In this game, there is only one winner. Cooperation disintegrates, and the game devolves into a savage contest of every man for himself. LAUNCH DETECTED flashes across the map again and again as enemies open fire and allies backstab each other. Every act of aggression leaves you wide open to retaliation; silos and submarines are helpless in launch mode, and their location is broadcast to the entire world when they fire ballistic missiles. But the primary goal of DEFCON isnít to sur...
Thereís a saying in the NetHack community that the DevTeam thinks of everything, and itís true. The game is so deep and fully realized that itís impossible to put down. Once youíre hooked, you keep coming back no matter how frustrating it gets sometimes, because NetHack isnít just a game. Itís an addiction.
Game: Xenosaga Episode III: Also sprach Zarathustra (PlayStation 2)
Posted: January 16, 2007 (08:24 PM)
Weíve come to expect three things from the Xenosaga RPGs: a deep, epic plot, an insane number of amazingly well-done cutscenes, and terrible gameplay. Xenosaga Episode III: Also sprach Zarathustra (Thus Spoke Zarathustra, for those unfamiliar with Nietzsche) is the long-awaited finale to the series, bringing the series-spanning storyline to a conclusion, and it meets about half of these expectations. This is both good and bad.
Among the desert weeds and radiation of post-apocalyptic California live the last remnants of humanity. Jaded and cynical, they wallow in poverty, their run-down settlements small outposts of civilization in the midst of the all-encompassing nuclear wasteland Ė but underneath the dirt and grime lies a devilish brand of humor and the utter freedom to make whatever you want of yourself and the world. This is the premise of Fallout and Fallout 2, two incredible CRPGs that have enchant...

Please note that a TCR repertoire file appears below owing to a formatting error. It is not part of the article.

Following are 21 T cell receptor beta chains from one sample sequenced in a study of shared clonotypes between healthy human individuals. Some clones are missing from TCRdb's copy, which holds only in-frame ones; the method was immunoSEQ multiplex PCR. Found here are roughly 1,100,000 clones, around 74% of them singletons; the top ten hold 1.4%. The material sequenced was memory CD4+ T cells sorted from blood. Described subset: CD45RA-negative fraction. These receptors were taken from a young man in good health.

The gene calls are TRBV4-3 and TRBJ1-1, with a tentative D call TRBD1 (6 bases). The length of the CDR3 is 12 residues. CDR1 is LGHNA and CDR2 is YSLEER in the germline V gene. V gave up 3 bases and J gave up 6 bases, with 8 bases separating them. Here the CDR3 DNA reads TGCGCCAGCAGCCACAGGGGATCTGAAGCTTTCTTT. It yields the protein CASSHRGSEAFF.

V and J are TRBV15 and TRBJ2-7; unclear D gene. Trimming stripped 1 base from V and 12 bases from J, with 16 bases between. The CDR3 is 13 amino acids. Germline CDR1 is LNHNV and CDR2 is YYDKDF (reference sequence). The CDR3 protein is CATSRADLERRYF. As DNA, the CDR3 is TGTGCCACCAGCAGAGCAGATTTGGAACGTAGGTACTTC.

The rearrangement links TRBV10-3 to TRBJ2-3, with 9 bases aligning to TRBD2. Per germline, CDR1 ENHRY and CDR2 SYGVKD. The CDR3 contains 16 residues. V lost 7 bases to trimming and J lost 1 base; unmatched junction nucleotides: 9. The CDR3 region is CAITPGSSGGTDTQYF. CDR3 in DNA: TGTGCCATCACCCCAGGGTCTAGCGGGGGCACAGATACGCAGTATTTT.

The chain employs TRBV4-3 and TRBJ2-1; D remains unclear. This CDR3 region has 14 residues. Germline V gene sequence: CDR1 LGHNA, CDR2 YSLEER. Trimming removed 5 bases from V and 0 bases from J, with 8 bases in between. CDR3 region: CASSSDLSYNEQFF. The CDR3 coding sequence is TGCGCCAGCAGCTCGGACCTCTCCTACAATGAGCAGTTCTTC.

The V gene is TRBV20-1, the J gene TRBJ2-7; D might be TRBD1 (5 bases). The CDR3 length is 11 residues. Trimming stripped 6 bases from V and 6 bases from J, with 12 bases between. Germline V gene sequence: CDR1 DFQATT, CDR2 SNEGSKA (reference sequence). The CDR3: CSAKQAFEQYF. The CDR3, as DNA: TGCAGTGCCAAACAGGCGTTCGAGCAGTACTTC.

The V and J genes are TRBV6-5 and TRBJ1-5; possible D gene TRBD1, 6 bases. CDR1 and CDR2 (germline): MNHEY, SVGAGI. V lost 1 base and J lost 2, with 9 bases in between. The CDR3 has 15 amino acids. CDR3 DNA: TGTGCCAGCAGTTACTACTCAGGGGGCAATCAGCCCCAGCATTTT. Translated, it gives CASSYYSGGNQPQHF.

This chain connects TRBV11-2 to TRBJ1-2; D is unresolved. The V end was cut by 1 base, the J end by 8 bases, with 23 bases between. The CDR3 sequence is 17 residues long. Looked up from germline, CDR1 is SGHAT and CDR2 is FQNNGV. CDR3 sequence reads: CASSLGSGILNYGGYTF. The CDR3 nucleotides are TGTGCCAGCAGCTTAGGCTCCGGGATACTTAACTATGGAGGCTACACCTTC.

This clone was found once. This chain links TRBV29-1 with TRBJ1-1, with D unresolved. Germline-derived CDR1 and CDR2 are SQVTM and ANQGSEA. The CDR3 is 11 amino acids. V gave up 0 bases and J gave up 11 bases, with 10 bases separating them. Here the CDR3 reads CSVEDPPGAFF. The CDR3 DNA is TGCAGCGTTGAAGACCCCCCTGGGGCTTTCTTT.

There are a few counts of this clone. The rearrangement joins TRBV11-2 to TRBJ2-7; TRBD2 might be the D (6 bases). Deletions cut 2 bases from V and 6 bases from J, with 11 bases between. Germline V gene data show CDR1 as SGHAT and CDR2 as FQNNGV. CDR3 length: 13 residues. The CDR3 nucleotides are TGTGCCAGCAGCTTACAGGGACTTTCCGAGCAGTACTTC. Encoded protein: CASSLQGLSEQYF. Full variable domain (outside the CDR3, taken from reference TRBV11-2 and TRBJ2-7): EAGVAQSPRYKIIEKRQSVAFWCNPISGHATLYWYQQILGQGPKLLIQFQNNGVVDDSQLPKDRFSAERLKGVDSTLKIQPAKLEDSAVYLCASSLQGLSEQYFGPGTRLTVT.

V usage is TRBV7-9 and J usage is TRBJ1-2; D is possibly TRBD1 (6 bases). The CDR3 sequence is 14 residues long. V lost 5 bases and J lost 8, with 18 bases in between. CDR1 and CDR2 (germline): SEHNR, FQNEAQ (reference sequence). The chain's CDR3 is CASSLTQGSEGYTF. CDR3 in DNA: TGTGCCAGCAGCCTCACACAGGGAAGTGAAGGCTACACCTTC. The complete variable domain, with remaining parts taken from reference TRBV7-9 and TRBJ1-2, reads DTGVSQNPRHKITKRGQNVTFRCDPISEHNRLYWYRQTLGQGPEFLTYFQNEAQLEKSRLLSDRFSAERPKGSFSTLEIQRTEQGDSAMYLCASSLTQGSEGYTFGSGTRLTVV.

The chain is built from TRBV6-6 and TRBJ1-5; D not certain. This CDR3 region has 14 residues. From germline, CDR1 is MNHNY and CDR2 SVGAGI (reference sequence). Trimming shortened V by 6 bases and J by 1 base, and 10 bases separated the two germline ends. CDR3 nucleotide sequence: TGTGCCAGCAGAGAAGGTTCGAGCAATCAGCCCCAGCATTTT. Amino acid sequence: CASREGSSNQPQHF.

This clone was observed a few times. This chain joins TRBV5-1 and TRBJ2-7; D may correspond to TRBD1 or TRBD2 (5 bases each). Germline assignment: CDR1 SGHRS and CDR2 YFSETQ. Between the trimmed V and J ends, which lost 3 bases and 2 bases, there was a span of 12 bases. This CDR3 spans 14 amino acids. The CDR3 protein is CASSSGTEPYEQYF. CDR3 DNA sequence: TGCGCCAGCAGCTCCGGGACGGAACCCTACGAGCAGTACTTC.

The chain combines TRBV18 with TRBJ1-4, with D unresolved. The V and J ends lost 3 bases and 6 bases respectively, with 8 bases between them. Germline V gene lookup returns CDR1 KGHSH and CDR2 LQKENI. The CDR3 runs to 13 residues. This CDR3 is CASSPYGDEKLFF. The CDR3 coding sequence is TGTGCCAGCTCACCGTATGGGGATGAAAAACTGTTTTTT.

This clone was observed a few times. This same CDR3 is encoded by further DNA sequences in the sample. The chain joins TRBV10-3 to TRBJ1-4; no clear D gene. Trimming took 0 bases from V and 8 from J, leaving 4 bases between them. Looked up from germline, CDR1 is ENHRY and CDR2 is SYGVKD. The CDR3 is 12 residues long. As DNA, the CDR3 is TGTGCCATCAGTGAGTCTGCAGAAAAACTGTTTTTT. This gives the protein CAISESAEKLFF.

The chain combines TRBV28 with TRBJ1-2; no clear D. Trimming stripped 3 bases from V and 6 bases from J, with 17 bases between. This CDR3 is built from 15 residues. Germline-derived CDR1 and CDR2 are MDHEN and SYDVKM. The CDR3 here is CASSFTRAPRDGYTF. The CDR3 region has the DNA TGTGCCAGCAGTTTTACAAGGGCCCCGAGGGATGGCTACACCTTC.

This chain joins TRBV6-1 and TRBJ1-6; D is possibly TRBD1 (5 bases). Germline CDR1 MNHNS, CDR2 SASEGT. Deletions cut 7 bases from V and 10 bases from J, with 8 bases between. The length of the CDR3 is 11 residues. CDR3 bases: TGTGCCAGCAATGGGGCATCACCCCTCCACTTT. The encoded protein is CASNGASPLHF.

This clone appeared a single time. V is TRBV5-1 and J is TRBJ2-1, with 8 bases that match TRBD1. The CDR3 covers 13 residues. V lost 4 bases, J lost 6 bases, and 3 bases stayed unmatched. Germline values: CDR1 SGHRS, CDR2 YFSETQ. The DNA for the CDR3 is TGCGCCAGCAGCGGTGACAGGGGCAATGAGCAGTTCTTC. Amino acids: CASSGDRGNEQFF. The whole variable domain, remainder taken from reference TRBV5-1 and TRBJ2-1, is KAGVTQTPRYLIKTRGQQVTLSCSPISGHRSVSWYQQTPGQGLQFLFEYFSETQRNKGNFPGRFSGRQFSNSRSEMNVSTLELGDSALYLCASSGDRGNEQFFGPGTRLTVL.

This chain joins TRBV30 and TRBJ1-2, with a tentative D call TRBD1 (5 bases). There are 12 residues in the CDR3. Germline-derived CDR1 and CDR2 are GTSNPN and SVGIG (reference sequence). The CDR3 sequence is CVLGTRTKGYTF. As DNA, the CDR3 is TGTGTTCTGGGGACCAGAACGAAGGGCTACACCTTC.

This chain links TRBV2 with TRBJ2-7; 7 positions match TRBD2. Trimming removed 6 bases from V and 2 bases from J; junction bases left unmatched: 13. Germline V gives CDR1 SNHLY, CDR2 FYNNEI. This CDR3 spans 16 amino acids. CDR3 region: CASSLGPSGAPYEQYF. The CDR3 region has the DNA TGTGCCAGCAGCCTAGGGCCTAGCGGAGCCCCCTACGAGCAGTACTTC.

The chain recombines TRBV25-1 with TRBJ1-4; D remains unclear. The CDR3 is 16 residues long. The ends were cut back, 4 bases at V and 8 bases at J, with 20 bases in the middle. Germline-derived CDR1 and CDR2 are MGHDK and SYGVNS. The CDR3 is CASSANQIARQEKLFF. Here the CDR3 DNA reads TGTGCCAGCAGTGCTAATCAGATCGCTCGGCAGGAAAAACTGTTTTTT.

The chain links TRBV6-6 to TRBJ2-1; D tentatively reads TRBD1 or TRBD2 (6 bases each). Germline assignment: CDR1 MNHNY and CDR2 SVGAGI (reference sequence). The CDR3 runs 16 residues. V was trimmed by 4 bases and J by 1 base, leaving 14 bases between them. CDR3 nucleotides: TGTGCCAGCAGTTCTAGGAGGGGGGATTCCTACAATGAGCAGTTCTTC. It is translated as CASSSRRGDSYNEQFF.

Sigil is the City of Doors. It lies at the nexus of the multiverse; its portals touch countless worlds, and those with the correct keys can reach anywhere from Sigil. To the rest, itís a prison. It floats above the infinitely tall Spire in the center of the Outlands, a neutral zone between the Outer Planes of good and evil, law and chaos. Itís indifferent to outside conflicts, its impartiality guarded by the Lady of Pain, an enigmatic sorceress who wears a bladed mask.
The first time I played Star Ocean: The Second Story, I was duly impressed by the large number of spaceships (I quite like them) in the title screen cinematic. Intrigued, I started a game.
At a glance, Disgaea: Hour of Darkness looks like your standard strategy RPG: turn-based battles on a grid, a variety of weapons and classes, a small amount of customization. But from the first time you meet the main character, you know that youíre in for a very unusual trip.
World War III nearly destroyed all life on Earth. No one bothers to remember the specifics now; theyíre trivialities, unimportant details.
Castle of the Winds is an archetypal Rogue-like dungeon-crawler, a forgotten relic of the bygone shareware days. Charmingly straightforward like other games of its ilk, it dispenses with trivialities like a convoluted plot, rich milieu, and stunning visuals. Briefly put, itís about killing things.
Chrono Cross is a terrible game.
The Exile trilogy made something of a name for itself when it hit the shareware market in the mid-90ís, claiming a handful of mildly impressive awards and thrilling loads of people in magazines Iíve never heard of. Then, a few years later, it was remade into the less awesome Avernum series, which marked Spiderweb Softwareís jump onto the crappy 3D bandwagon. But the shareware era was destined to die, and when it faded away so did Spiderwebís games. To this day they can still be fou...
Game: Xenosaga Episode I: Der Wille zur Macht (PlayStation 2)
Posted: June 08, 2005 (04:55 PM)
Every now and then a title comes along that changes the way we think about video games Ė something so startlingly different, so revolutionary, so innovative that it redefines a genre or invents one entirely. Mario was one such; Final Fantasy was another. Metal Gear Solid, Resident Evil, the list goes on. Someday the Xenosaga series, too, might be added to it, but itís not quite there yet.